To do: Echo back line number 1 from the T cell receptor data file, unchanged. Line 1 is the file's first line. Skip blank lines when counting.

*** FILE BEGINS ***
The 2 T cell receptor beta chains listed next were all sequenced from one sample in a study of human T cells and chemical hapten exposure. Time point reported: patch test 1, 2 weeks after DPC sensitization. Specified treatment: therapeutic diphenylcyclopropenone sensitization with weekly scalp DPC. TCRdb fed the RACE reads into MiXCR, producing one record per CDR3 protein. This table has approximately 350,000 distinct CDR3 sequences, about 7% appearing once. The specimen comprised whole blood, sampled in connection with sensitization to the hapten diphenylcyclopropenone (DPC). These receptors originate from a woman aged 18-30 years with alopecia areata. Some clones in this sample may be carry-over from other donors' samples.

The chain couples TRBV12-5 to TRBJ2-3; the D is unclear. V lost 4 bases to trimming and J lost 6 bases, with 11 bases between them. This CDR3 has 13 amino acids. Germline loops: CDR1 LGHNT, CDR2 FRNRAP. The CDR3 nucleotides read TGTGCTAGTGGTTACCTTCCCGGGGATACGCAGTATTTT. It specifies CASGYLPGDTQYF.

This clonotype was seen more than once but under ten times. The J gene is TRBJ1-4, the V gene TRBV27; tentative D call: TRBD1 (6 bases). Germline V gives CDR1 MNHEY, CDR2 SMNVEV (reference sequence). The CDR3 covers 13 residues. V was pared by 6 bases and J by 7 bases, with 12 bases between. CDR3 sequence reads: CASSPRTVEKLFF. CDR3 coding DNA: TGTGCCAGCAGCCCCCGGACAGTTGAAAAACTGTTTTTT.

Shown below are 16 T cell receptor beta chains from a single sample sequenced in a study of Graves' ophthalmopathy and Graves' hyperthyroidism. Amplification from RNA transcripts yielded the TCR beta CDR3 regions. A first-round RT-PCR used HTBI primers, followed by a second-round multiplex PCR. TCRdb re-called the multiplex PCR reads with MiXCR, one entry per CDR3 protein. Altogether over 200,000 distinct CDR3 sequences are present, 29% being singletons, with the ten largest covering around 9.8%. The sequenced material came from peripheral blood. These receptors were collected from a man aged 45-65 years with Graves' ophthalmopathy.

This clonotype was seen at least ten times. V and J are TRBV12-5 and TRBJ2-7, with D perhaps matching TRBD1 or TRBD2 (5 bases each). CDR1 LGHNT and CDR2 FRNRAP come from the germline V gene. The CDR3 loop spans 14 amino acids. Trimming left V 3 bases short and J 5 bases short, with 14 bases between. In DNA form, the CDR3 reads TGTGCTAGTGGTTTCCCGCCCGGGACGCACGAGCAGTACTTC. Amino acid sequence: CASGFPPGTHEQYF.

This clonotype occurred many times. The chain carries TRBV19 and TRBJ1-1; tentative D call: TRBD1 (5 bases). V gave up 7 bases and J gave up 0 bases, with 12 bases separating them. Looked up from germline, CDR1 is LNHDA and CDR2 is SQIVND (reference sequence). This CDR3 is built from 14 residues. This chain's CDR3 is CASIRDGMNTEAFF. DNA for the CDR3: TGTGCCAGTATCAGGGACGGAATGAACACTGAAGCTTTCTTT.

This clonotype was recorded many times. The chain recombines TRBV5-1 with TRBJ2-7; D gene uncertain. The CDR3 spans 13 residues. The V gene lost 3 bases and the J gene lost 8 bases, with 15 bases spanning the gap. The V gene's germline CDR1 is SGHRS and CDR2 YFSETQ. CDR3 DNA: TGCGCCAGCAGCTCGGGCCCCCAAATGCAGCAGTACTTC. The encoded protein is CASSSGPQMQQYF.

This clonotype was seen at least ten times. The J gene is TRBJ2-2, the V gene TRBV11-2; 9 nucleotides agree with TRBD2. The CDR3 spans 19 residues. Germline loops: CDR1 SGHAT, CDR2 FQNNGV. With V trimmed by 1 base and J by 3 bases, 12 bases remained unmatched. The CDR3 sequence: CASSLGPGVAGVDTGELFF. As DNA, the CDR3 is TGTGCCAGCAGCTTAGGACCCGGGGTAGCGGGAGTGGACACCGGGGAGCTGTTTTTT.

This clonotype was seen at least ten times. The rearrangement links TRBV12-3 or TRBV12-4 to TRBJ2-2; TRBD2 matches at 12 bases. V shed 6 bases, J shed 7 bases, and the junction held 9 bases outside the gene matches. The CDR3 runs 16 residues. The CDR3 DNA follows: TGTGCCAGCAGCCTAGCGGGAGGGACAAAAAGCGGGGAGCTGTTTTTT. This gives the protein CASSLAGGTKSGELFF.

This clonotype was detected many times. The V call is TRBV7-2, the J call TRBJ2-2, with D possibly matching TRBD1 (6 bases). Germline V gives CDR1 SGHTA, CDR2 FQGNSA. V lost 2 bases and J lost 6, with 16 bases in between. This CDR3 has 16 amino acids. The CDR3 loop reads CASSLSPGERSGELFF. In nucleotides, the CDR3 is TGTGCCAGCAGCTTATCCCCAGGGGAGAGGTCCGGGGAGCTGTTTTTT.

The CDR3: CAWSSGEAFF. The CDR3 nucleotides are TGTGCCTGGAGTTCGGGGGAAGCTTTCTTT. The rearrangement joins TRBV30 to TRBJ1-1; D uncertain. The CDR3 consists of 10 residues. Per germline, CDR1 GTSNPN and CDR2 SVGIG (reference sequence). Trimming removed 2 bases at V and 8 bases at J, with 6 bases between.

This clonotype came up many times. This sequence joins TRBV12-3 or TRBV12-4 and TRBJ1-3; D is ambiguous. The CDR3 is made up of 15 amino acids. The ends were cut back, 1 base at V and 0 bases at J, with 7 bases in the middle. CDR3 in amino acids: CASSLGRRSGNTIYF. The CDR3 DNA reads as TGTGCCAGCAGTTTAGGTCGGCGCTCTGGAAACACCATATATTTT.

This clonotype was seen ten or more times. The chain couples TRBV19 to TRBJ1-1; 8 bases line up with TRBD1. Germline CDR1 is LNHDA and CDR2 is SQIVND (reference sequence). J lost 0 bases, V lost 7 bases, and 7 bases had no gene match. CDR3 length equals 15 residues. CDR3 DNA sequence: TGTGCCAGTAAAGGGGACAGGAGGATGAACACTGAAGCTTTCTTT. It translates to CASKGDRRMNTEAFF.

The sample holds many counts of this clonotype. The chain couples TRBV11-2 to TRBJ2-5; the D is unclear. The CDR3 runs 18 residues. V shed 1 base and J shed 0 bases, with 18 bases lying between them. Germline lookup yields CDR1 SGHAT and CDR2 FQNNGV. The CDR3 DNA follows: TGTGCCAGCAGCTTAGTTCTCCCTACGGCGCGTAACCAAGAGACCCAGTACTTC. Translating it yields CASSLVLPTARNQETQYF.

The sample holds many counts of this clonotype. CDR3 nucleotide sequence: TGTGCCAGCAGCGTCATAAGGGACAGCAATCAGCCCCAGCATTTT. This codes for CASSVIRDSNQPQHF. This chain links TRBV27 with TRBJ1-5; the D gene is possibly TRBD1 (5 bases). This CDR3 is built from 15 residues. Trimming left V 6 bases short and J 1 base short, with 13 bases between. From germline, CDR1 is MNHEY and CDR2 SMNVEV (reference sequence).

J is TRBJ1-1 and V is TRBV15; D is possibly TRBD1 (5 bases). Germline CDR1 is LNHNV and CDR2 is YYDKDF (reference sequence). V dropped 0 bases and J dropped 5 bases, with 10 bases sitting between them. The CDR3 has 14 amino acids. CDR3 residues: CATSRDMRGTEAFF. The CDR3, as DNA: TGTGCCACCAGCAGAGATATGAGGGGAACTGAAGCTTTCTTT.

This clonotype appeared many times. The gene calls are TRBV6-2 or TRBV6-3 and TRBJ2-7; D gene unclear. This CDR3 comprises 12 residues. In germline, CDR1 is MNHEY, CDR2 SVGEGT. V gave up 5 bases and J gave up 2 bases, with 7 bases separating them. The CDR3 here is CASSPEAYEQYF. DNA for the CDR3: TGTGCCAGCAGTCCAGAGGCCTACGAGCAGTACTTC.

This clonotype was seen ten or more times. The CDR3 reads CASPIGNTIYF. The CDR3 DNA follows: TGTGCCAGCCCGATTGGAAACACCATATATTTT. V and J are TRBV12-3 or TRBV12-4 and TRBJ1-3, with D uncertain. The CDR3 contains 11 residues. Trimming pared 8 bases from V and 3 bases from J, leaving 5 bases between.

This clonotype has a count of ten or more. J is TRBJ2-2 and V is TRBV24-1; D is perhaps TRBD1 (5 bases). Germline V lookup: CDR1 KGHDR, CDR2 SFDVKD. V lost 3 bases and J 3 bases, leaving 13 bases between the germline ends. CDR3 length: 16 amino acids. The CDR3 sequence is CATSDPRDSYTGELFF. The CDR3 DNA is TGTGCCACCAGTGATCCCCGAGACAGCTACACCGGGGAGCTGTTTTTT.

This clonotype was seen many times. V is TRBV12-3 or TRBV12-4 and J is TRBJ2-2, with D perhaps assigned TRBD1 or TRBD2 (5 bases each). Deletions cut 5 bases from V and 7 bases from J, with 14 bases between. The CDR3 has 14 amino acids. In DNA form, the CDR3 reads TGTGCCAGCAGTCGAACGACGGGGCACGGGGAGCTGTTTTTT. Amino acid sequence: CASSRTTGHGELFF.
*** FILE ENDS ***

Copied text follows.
The 2 T cell receptor beta chains listed next were all sequenced from one sample in a study of human T cells and chemical hapten exposure. Time point reported: patch test 1, 2 weeks after DPC sensitization. Specified treatment: therapeutic diphenylcyclopropenone sensitization with weekly scalp DPC. TCRdb fed the RACE reads into MiXCR, producing one record per CDR3 protein. This table has approximately 350,000 distinct CDR3 sequences, about 7% appearing once. The specimen comprised whole blood, sampled in connection with sensitization to the hapten diphenylcyclopropenone (DPC). These receptors originate from a woman aged 18-30 years with alopecia areata. Some clones in this sample may be carry-over from other donors' samples.